What is a sprint?
Sprints set the rhythm of scrum. A sprint is a fixed-length iteration during which the scrum team completes a set amount of work. Sprints encourage predictability and rapid learning. Immediately after one ends, a new sprint begins. And the cycle continues — a consistent drumbeat of development.
Are sprints part of agile or scrum?
Many engineering teams who do not follow the full scrum framework will break development work into increments they call sprints. Are they agile? Or some sort of scrum hybrid? And does it really matter?
To answer that last question: yes and no. If you are a scrum devotee? The rules matter. Terminology is part of adherence to a particular framework. In large organizations in particular, consistent planning processes are essential for coordinated delivery across many development teams. But what matters most is that you are delivering business and customer value at a consistent pace, incorporating user feedback and collective learning as you go. The wrapper is not as important as what is inside.
Scrum is popular for a reason. For many organizations, it works. So sprint forward toward your goals — in the way that best suits your team.
What is a sprint in scrum?
Everything happens during a sprint. You can think of a sprint as a discrete project within the broader effort of developing a product. All of the scrum events — planning, daily scrums, review, and retrospectives — occur during the time frame set by the scrum team.
What are the rules of a sprint?
There are specific rules within a sprint, as defined in the scrum guide (which is updated annually). A sprint may be cancelled if the product goal becomes obsolete — but only the product owner has the authority to do so.
Current rules related to an in-progress sprint include:
No changes can be made that would endanger the sprint goal
Quality does not decrease
The product backlog is refined as needed
Scope may be clarified and renegotiated with the product owners as more is learned
How long is a sprint?
The aim of a sprint is to make progress against the product goal. So the scrum team determines and agrees to a consistent duration for completing work. Most sprints range from two to four weeks — but should not be longer than one month. If the time box bloats past a month or so, you can end up with too much complexity and associated risk. Work becomes unwieldy. And the scrum team loses out on the opportunity to review and adapt. Rapid iteration with built-in learning cycles is the benefit of compressed sprint time frames.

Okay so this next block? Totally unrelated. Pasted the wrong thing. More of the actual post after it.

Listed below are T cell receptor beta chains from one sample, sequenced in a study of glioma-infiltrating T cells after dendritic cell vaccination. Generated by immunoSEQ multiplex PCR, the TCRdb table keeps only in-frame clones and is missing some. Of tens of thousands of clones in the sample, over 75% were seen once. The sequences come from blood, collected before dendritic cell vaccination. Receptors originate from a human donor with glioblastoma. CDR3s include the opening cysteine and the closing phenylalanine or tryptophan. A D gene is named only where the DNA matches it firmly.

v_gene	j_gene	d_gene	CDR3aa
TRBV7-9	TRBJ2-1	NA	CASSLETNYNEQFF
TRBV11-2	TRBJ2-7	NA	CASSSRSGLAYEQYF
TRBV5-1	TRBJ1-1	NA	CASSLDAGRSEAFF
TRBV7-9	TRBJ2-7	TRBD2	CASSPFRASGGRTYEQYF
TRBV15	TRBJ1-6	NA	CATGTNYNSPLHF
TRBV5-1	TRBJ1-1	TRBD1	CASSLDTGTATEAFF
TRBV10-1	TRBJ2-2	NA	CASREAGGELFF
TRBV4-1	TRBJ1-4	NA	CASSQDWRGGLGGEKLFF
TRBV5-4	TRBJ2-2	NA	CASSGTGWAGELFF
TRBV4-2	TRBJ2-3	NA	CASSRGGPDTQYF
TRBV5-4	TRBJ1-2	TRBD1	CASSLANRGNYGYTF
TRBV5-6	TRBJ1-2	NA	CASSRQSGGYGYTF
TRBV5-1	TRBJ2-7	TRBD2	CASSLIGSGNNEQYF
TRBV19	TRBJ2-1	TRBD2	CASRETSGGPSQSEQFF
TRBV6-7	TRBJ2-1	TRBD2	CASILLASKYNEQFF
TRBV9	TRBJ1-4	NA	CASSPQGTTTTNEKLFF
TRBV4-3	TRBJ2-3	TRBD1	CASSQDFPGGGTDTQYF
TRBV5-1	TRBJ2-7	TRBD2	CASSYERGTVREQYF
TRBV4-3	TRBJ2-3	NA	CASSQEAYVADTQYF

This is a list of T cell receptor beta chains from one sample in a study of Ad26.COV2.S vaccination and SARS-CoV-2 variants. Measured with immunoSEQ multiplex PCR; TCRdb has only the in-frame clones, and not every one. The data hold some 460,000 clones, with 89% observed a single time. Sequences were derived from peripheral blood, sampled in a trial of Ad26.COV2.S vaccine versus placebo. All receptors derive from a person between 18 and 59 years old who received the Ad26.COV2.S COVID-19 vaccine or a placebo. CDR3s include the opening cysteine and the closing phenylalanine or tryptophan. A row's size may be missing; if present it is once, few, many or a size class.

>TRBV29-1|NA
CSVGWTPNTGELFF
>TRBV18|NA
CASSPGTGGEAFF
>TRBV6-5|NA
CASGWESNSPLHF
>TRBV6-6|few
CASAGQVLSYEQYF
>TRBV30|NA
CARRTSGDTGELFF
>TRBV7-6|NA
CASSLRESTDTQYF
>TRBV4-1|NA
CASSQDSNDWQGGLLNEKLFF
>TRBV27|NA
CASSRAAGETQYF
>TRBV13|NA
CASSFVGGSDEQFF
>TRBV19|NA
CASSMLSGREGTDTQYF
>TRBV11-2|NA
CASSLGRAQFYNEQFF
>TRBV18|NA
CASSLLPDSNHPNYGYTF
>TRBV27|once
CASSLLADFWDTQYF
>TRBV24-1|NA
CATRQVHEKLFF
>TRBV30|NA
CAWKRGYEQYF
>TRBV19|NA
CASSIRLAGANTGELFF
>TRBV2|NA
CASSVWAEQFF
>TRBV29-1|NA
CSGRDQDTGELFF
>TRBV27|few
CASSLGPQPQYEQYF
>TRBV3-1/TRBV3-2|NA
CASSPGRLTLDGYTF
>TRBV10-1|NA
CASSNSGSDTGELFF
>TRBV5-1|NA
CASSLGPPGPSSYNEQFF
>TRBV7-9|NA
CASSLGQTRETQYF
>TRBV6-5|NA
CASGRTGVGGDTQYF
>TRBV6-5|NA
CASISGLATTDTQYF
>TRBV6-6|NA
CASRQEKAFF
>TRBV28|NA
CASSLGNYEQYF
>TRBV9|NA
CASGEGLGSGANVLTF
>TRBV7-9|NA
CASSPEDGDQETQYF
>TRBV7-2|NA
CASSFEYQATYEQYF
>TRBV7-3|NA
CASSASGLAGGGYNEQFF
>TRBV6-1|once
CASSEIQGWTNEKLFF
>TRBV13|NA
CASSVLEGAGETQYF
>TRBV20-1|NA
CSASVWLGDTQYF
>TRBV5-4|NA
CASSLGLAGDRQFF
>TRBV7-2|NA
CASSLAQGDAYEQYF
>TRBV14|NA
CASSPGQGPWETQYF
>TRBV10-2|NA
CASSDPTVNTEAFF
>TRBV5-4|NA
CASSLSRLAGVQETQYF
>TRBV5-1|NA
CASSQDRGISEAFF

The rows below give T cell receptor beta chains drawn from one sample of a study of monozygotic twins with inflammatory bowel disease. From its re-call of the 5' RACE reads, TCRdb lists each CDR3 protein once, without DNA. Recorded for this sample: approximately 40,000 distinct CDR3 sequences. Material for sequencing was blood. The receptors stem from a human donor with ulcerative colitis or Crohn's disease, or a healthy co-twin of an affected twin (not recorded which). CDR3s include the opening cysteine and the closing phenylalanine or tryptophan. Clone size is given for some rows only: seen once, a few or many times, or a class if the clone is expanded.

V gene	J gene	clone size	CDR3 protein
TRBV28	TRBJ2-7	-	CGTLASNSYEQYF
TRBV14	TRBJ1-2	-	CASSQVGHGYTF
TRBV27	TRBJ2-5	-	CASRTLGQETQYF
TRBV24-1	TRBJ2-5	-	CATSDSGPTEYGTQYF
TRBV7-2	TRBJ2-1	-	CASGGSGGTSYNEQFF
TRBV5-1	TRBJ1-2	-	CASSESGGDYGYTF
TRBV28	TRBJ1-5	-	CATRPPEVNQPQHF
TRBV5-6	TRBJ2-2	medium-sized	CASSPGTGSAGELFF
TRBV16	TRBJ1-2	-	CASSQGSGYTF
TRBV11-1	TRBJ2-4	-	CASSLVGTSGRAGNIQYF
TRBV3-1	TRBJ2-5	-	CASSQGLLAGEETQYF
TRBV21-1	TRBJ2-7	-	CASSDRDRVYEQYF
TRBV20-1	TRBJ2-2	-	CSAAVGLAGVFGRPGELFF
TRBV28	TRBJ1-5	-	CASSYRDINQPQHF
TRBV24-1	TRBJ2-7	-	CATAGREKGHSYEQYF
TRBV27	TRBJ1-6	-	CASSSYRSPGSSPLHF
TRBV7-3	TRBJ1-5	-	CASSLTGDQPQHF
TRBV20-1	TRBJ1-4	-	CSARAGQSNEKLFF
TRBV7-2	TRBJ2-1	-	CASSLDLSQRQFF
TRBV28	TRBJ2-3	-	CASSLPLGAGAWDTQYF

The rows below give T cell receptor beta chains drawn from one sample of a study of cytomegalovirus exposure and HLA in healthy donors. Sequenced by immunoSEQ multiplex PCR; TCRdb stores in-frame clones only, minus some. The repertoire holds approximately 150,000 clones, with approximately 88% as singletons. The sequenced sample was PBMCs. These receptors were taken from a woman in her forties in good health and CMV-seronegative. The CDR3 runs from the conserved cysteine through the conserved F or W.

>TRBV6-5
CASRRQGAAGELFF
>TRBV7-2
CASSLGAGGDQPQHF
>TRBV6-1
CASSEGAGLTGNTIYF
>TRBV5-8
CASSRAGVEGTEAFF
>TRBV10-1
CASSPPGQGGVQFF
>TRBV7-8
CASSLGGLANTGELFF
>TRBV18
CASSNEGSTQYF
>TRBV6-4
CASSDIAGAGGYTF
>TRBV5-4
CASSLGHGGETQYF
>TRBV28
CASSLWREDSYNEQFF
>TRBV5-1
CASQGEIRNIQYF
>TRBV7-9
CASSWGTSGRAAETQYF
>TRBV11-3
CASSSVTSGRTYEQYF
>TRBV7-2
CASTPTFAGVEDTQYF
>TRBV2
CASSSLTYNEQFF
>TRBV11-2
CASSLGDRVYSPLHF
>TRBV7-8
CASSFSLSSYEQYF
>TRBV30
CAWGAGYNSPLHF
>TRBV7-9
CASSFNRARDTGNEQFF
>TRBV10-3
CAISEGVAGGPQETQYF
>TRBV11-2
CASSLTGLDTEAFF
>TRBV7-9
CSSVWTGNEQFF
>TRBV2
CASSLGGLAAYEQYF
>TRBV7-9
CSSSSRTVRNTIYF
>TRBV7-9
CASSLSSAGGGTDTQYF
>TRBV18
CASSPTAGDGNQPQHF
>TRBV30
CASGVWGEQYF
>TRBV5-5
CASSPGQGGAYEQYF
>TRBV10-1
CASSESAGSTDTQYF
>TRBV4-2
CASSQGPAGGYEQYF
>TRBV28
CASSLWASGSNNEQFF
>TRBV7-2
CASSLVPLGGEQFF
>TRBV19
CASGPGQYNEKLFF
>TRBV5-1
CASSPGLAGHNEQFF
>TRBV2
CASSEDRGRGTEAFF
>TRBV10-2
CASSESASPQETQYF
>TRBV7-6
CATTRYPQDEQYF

What is sprint planning?
Sprint planning is collaborative. The intent is quite simple. You want to choose what will be prioritized and how that work will be done. During a sprint planning session the product owner, scrum master, and development team work through the following questions together:
Why is this sprint important?
What can be done during this sprint?
How will the chosen work get done?
The product owner shares the goal that needs to be achieved during the sprint and selects items from the product backlog that support the goal. Features chosen must align with the overall product vision and product roadmap. The sprint goal should be clearly understood by everyone on the scrum team, so that success can be objectively measured.
Once the product backlog items are selected, the team creates a plan for how that work will be done. This “plan” is called the sprint backlog. It is prioritized and then managed by the team as items move through the workflow.
According to the scrum framework, a planning event should reflect the duration of the sprint. There is a limit of eight hours in total for a four-week sprint. Shorter sprints will have shorter planning events.
What is a sprint review?
The sprint review is the penultimate event before the sprint concludes. Like most events in scrum, there are limits on how much time a sprint review should take — no more than four hours for a four-week sprint.
The purpose of the sprint review is for the scrum team and stakeholders (invited by the product owner) to review what was planned and what was accomplished. Progress against the product goal is discussed. The development team shows the work that they have done and answers questions. The product owner shares the current product backlog. Then together, based on the results, the entire group will discuss what to do next.
What is a sprint retrospective?
Adaptability and rapid learning are hallmarks of scrum. The sprint retrospective is an opportunity for the team to introspect and evaluate how to improve. This event occurs immediately after the sprint review.
Everyone on the scrum team should participate in the retrospective — the product owner, the scrum master, and the developers. Sprint retrospectives are typically an hour or less. But if a sprint was riddled with complications or hurdles, the team could spend longer debating the best way to avoid in the future.
During a sprint retrospective, the scrum team should evaluate the past sprint and decide what to start doing, keep doing, or stop doing. These choices should not be based on emotion or opinion. Instead, outcomes of a sprint retrospective should be based on fact, experience, or some other empirical evidence.
What tools do scrum teams use to manage sprints?
Scrum ensures transparency, collaboration, and flexibility. Most scrum teams use purpose-built software to store product and sprint backlogs, as well as to manage the in-progress work. If you are evaluating tools for your scrum team, look for agile software development products that offer the ability to:
Define user stories
Develop sprint goals
Manage work on a scrum board
Collaborate during daily scrums
Document reviews and retrospectives
A great scrum team needs the right agile development tools. Try Aha! Develop free for 30 days.
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